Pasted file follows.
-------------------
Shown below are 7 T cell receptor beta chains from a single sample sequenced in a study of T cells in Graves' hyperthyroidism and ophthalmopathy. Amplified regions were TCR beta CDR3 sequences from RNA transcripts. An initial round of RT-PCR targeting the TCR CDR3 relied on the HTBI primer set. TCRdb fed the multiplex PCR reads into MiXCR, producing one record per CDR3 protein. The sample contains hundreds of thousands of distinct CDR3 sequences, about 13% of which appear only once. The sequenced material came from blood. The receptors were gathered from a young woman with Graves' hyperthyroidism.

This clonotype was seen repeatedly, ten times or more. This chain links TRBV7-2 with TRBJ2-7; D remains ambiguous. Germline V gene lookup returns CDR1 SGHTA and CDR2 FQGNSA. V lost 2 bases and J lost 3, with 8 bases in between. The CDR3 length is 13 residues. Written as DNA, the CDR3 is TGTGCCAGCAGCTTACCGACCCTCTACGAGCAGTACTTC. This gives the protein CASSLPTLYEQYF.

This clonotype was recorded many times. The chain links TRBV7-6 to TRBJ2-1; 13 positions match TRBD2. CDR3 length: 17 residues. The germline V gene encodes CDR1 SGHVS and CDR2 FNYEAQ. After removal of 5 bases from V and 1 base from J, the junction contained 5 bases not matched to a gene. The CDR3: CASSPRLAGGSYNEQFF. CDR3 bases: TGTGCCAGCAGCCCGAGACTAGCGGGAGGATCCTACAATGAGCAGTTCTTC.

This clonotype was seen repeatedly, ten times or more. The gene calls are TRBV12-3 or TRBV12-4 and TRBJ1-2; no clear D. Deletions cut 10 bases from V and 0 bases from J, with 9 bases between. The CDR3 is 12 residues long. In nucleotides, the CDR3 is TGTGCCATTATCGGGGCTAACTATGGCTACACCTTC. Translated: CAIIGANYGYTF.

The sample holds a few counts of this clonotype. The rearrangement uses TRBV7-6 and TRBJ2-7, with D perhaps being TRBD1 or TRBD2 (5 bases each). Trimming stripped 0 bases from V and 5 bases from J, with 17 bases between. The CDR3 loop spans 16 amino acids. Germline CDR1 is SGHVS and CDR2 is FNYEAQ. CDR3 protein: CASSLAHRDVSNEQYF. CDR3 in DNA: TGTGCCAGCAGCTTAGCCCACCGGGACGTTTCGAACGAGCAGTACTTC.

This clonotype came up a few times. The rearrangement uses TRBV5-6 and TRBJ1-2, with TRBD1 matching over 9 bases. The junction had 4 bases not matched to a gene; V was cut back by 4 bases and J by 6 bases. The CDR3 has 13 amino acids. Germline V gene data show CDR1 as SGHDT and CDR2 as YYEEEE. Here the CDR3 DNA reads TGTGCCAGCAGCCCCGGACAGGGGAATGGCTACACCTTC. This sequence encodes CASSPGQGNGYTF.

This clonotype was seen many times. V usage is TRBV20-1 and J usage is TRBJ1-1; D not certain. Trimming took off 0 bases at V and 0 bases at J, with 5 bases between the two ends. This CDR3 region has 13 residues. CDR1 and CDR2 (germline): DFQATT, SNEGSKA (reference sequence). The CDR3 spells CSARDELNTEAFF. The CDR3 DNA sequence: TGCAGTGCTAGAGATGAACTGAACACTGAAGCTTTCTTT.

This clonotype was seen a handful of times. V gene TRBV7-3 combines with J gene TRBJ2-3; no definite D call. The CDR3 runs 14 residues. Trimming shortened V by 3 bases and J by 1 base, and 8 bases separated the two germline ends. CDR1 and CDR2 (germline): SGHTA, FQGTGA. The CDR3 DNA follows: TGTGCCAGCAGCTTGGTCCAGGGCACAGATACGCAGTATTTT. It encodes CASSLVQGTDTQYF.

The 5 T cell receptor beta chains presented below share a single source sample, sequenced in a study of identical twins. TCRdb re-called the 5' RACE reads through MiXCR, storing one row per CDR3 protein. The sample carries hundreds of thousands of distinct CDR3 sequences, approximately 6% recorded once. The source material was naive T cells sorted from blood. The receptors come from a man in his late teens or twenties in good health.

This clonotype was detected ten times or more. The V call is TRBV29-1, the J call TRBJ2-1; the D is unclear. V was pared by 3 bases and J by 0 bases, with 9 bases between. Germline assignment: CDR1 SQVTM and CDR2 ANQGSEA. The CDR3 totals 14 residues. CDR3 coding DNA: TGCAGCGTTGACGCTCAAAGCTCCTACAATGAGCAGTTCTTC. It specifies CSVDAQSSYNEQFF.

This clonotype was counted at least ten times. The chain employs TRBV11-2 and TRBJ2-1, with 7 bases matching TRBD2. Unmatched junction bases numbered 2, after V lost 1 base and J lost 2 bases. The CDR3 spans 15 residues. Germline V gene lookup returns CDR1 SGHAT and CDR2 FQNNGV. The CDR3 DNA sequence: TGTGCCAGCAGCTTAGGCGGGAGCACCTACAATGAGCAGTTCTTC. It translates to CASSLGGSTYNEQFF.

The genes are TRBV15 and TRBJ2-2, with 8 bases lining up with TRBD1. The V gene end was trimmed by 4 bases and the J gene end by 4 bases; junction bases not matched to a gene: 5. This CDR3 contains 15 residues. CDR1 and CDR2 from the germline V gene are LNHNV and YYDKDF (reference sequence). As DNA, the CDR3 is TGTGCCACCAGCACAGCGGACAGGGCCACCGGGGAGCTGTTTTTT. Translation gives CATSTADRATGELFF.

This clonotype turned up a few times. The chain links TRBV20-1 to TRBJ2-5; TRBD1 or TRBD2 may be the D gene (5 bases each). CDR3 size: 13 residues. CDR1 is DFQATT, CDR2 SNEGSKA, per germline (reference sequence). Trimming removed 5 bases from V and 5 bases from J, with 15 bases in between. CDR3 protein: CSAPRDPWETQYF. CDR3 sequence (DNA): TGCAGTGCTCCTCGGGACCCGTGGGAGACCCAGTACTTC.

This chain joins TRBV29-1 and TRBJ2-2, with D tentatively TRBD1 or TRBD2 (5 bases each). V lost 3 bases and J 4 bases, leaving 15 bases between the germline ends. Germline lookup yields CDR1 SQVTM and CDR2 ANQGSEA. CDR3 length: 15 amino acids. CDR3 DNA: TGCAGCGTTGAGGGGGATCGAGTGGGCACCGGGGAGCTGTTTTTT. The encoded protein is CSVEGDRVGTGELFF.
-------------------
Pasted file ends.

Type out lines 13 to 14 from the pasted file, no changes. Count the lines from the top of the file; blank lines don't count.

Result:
This clonotype turned up a few times. The chain links TRBV20-1 to TRBJ2-5; TRBD1 or TRBD2 may be the D gene (5 bases each). CDR3 size: 13 residues. CDR1 is DFQATT, CDR2 SNEGSKA, per germline (reference sequence). Trimming removed 5 bases from V and 5 bases from J, with 15 bases in between. CDR3 protein: CSAPRDPWETQYF. CDR3 sequence (DNA): TGCAGTGCTCCTCGGGACCCGTGGGAGACCCAGTACTTC.

This chain joins TRBV29-1 and TRBJ2-2, with D tentatively TRBD1 or TRBD2 (5 bases each). V lost 3 bases and J 4 bases, leaving 15 bases between the germline ends. Germline lookup yields CDR1 SQVTM and CDR2 ANQGSEA. CDR3 length: 15 amino acids. CDR3 DNA: TGCAGCGTTGAGGGGGATCGAGTGGGCACCGGGGAGCTGTTTTTT. The encoded protein is CSVEGDRVGTGELFF.